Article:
Once or twice in your life, you have encountered mold on bread. The greatest dilemma that faces you is whether to do away with the whole bread or eliminate the affected area. Many people wonder if bread molds can affect their health. The need to be safe and less wasteful makes it hard to decide what to do with moldy bread. Sometimes you might not be sure whether the molds have affected the whole bread or a part of it. This blog will discuss what molds are, why they grow on bread in the first place, whether they are safe to eat, and how we can prevent them from growing on bread.

What are Molds?

Molds belong to the kingdom fungi. They require moisture and oxygen for them to grow. Molds can grow on any surface. The most favorable condition for them to survive is moisture. There are many types of molds with different colors. These colors include: white, blue, grey, yellow, and black. As they develop, these colors may change, making it hard to identify the type of mold. They reproduce fast through spores. Once the spores land on a moist surface, they grow into new molds. Within a short period, molds can spread on a whole bread. The most common type of mold that grows on bread is Rhizopus, Penicillium, and mucor.

Are Molds Safe?

Mold is not safe to eat. These are reasons why molds are unsafe. Inhaling molds can cause allergic reactions. Sneezing and difficulties in breathing characterize these reactions. Those with respiratory diseases such as asthma may show adverse reactions to inhaling mold. Once you notice a mold on a break, refrain from smelling it.

Molds can cause infections. People with a weak immune system are more vulnerable to such infections. Molds belong to the fungi family. Once inhaled, they may thrive in the breathing system as it is moist, causing infections. Moldy bread has a stale taste. The staleness may affect the digestive system leading to stomach upsets.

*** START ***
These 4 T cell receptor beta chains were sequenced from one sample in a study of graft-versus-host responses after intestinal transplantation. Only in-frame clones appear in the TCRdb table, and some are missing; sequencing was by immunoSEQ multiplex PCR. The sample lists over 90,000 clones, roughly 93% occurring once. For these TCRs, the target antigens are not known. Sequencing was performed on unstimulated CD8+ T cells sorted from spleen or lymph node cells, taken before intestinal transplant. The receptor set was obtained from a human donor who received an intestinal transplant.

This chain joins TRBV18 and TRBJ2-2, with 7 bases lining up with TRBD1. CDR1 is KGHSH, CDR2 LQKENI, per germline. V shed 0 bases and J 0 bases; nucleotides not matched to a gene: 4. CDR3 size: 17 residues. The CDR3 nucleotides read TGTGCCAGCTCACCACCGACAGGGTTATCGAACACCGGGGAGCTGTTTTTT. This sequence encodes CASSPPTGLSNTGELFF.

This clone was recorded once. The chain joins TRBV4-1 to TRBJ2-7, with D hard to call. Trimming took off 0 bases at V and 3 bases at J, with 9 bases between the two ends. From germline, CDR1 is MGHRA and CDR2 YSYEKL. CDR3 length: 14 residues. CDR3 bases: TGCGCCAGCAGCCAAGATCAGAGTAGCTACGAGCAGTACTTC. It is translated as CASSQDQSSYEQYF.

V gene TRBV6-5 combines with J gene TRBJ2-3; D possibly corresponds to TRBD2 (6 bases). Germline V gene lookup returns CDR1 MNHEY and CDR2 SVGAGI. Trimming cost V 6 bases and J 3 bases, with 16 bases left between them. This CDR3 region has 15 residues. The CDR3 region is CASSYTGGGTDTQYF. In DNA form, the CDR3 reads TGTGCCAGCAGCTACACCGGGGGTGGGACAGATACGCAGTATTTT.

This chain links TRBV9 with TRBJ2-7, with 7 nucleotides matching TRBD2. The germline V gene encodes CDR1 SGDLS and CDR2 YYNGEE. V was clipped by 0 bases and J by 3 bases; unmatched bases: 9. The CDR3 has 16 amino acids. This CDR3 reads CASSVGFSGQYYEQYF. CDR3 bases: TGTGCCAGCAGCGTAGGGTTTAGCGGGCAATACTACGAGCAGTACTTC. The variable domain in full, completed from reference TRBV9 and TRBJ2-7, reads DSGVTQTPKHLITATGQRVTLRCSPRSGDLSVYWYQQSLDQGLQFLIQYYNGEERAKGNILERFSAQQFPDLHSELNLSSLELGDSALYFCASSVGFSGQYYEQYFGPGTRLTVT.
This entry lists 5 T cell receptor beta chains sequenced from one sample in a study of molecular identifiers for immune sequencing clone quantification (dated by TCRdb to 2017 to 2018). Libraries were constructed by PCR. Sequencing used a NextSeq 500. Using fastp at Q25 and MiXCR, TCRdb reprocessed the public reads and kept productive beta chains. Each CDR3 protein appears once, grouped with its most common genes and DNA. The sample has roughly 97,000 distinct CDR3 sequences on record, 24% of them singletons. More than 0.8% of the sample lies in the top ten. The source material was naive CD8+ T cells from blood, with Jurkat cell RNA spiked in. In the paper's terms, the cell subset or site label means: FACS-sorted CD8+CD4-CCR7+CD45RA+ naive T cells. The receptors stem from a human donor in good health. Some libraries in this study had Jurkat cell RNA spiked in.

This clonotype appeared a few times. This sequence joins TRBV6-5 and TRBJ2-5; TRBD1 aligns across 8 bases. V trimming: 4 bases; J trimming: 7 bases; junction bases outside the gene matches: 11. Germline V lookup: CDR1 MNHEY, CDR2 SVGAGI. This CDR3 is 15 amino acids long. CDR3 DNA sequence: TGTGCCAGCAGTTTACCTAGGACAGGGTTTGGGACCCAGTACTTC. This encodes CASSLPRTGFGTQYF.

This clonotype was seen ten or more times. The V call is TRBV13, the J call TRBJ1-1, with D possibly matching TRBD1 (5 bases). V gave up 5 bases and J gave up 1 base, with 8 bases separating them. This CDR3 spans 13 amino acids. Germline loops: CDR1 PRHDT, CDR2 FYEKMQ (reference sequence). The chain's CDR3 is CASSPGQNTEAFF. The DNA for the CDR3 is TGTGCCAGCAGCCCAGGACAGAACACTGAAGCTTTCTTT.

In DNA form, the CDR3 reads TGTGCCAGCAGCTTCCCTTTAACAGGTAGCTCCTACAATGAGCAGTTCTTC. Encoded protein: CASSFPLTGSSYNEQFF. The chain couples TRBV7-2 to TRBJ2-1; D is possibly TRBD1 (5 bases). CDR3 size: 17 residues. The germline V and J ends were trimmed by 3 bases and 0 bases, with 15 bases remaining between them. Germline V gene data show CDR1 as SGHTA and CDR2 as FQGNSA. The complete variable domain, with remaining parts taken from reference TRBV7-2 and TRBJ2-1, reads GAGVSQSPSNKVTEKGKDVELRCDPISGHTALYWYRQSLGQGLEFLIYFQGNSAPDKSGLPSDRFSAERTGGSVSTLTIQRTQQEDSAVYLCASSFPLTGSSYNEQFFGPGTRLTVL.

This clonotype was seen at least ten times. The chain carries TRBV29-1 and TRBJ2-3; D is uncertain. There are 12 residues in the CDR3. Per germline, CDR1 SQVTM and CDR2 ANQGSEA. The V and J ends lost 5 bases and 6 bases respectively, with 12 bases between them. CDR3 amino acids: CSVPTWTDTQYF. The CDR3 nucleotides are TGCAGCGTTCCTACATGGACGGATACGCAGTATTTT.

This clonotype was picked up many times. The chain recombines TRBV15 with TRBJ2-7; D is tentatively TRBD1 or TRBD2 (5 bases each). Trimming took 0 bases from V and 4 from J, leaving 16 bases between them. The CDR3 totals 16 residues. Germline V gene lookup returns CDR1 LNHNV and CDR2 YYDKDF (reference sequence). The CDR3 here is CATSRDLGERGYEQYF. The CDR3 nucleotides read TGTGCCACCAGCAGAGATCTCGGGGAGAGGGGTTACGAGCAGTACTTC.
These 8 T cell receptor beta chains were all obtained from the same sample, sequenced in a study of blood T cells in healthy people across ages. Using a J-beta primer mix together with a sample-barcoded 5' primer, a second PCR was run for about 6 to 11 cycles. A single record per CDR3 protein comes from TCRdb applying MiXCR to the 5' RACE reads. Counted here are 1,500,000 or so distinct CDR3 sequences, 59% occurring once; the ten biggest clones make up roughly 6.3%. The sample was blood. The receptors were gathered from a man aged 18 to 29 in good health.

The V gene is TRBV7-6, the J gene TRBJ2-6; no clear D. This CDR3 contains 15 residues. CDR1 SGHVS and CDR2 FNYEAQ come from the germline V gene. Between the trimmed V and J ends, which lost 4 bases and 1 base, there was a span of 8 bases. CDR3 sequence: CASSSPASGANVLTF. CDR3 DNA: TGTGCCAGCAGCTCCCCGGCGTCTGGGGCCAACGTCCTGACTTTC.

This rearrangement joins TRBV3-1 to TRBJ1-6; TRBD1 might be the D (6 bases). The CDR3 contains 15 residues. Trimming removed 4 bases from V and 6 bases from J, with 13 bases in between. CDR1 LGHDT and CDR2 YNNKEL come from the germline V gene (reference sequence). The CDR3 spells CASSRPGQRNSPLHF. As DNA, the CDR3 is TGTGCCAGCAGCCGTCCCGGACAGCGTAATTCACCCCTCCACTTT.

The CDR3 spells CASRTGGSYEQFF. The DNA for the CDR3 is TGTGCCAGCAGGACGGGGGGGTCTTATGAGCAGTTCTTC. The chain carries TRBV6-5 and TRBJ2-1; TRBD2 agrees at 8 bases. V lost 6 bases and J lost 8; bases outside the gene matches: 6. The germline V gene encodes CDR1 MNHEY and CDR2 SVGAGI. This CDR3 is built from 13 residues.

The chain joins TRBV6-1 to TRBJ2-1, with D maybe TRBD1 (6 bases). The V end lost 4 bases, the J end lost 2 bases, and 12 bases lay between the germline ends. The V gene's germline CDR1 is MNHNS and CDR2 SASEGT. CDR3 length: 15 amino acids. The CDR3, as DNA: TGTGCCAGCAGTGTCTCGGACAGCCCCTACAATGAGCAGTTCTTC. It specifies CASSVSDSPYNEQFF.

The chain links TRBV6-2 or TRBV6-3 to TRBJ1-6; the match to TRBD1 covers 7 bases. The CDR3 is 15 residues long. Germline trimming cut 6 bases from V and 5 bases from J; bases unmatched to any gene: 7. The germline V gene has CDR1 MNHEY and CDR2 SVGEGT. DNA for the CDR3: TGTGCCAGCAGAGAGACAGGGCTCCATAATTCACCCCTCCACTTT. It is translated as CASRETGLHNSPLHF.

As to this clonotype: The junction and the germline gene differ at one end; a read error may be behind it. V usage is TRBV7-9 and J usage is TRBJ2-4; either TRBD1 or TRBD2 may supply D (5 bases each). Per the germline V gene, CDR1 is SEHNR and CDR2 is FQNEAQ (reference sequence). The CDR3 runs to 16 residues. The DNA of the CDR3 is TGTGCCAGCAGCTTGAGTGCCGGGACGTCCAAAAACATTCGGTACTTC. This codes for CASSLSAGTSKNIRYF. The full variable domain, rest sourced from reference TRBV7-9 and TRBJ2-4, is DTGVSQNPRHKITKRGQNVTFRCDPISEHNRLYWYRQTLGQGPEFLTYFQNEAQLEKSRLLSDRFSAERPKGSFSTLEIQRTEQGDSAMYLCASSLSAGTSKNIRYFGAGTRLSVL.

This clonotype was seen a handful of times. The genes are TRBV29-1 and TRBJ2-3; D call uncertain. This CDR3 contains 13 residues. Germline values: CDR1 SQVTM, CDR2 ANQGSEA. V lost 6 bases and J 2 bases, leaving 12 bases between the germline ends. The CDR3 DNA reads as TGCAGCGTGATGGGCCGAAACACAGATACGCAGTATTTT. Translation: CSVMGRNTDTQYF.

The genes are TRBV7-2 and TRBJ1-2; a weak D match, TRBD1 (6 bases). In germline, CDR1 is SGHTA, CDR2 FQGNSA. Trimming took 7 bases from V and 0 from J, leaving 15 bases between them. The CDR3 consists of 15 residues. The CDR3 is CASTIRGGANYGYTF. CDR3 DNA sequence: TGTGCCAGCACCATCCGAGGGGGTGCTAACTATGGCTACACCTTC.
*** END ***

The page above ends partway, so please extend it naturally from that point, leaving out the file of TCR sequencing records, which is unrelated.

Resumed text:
Molds can produce some poisonous substance known as mycotoxins. Consuming these mycotoxins can cause serious digestive diseases. The toxins interfere with the lining of the stomach. Little exposure to them may cause stomach upsets and nausea. Long-term exposure to such toxins has been linked to increased chances of getting stomach cancer. The mycotoxins accumulation in the body may also interfere with the functioning of the liver. It may later lead to liver failure. These toxins affect both animals and human beings. So, it would help if you did not give moldy bread to pets too. Molds might show in one area of the bread while other areas might look fresh. It is not a guarantee that other parts of the bread are safe. Mold roots are microscopic. They might go deep into the bread unnoticed. Therefore, it is safe to do away with the whole bread.

Why Molds grow on Bread

The survival and reproduction of molds require certain conditions that might e met by a bread. Moisture is one of the conditions. The outer part of the bread might seem dry. However, it might contain some moisture on the soft inner part of the bread. After baking, bread is usually packed in plastic bags. If it is packed without enough cooling, hot air may later condense, leaving moisture on bread. Poor storage at home may also attract some moisture into the bread. While slicing the bread, the knife used might be wet, introducing more moisture to the bread. This moisture would provide a suitable area for the survival of molds.